Occupancy Check of newly acquired Bank Owned Home in Snohomish, Washington
The asset was assigned to me by email.
First task? Do an occupancy check within 24 hours.
The property reverted to the bank on Friday and the very next Tuesday I got the email. That same day, I was out to the property to do an occupancy check of this newly acquired bank owned home.
As I drove to the house I am wondering. Are the owners still in the house? If so, are they hostile? Is there someone slumped in a corner with a shotgun, waiting to blow away the emissary of the bank? Or are there four rottweilers that will be unleashed on me as soon as I step onto the property?
What is the house like? Is it a dump? A palace? In shambles? Pristine condition and ready to sell?
Pulling into the neighborhood I realize I have sold several houses here over the years. Great place to live. Large lots. Wide streets with sidewalks and cul de sacs. So that is encouraging.
I park my car across the street and down one house. I start taking the pictures I will need for the Broker Price Opinion, which is coming up as a task to do.
As I approach the house, camera in hand, I notice the front lawn is over a foot tall. There is a van in the driveway. That cannot be a good sign. Now I am approaching the front door. It appears no one has been here for a while. The window by the front door had paper taped over. It was ripped and I could see inside. There was a lot of stuff in there, but it did not appear occupied.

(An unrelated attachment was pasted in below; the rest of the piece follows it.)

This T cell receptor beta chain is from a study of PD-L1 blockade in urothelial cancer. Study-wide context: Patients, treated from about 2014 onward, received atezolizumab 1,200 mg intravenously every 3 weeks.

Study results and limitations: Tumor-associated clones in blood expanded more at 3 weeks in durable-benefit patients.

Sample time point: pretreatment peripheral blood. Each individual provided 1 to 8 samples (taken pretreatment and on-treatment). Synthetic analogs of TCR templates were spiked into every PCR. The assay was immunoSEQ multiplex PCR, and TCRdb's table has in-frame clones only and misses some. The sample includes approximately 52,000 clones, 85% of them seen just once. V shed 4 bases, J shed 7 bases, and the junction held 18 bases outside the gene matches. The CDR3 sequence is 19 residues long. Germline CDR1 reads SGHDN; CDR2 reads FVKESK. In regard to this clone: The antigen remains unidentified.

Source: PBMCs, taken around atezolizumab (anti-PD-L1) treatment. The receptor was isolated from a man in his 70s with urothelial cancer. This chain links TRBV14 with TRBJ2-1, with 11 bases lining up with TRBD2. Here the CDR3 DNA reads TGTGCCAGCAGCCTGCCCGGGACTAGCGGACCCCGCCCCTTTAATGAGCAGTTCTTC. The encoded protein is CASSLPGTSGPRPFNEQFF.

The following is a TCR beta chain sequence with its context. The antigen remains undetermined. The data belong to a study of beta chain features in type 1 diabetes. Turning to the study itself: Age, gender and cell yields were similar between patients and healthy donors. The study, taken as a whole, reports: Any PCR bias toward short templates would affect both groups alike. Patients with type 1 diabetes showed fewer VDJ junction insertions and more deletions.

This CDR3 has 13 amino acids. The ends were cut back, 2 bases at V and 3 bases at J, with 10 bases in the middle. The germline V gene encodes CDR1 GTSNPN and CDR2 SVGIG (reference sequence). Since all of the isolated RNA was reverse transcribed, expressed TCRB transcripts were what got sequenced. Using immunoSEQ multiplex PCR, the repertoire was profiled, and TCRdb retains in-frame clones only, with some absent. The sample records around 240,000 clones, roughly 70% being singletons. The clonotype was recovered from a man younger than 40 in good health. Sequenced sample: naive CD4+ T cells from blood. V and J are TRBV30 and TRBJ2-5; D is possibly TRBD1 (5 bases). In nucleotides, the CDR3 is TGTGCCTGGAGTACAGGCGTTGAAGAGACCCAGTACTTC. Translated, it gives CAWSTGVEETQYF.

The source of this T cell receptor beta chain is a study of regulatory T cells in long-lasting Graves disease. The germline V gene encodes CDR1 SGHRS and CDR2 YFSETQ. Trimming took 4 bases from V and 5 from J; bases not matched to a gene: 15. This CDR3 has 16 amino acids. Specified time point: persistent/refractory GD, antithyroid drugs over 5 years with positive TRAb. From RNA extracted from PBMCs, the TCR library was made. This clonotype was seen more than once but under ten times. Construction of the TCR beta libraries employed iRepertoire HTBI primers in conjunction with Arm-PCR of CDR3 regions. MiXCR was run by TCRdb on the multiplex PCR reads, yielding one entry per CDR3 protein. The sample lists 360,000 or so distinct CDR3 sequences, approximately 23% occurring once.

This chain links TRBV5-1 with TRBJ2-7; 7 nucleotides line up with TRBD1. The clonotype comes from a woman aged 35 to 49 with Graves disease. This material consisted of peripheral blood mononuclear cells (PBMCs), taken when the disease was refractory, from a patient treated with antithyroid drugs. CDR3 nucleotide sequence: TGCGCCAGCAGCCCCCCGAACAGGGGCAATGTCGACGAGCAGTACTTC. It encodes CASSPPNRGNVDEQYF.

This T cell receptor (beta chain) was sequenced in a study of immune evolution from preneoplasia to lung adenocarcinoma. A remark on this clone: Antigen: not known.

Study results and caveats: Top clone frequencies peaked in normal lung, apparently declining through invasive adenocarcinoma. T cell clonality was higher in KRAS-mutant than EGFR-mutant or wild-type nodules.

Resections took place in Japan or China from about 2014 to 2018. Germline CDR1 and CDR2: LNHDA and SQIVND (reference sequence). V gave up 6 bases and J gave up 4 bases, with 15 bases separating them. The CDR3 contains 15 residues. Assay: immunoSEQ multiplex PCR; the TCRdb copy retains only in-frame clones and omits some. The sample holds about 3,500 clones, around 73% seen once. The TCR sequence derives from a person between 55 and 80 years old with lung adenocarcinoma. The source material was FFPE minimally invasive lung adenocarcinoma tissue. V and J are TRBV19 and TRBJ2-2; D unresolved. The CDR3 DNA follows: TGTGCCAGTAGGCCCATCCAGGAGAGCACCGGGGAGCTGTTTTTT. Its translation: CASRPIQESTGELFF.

I let myself in for the occupancy check of this newly acquired bank owned home and started taking pictures. There was stuff everywhere! Mostly abandoned stuff, but a lot of it. Inside the front door is a note forscribbled on the side of a cardboard box. It was a note to me (whomever I was) with the homeowners name and number on it. I took a picture of that as well.
Coming into the kitchen, I notice the fridge is missing, which is not unusual, and the built in stove has been torn out, which IS unusual. The family room in the occupancy check of this newly acquired bank owned home was VERY unusual. The blinds were all pulled. There was a bed set up on one side. On the other side was a giant big screen TV as well as a lot of other stuff. On top of all of this, the sheet rock of the entire middle of the family room had fallen down, and was broken and scattered all over. I opened up the curtains and then saw the floor. The hardwood floor was buckled severely, like when it suffers prolonged water damage.
Click. Click. Move on.
Upstairs I am taking a picture of each room. They are all empty, but lots of things are strewn about. The upstairs bathroom made me pause. There were bits of toilet paper all over the bathroom floor. They had been wet and were now dry. This bathroom was right over the family room. Did they really do what I thought they did?
It appeared that they had left the water on in the upstairs bathroom for a long time. It had seeped downstairs, loosening the sheetrock in the ceiling, and damaging the hardwood floors. Now you understand why the bank is so diligent about doing an occupancy check of a newly acquired bank owned home!
I finished taking pictures, but the mechanical lock box on the house, and drove back to the office to file the occupancy check of this newly acquired bank owned home.
No shotgun blast!
I lived to tell the tale.
Occupancy Check of newly acquired Bank Owned Home by Phil Leng.
Keller Williams Kirkland
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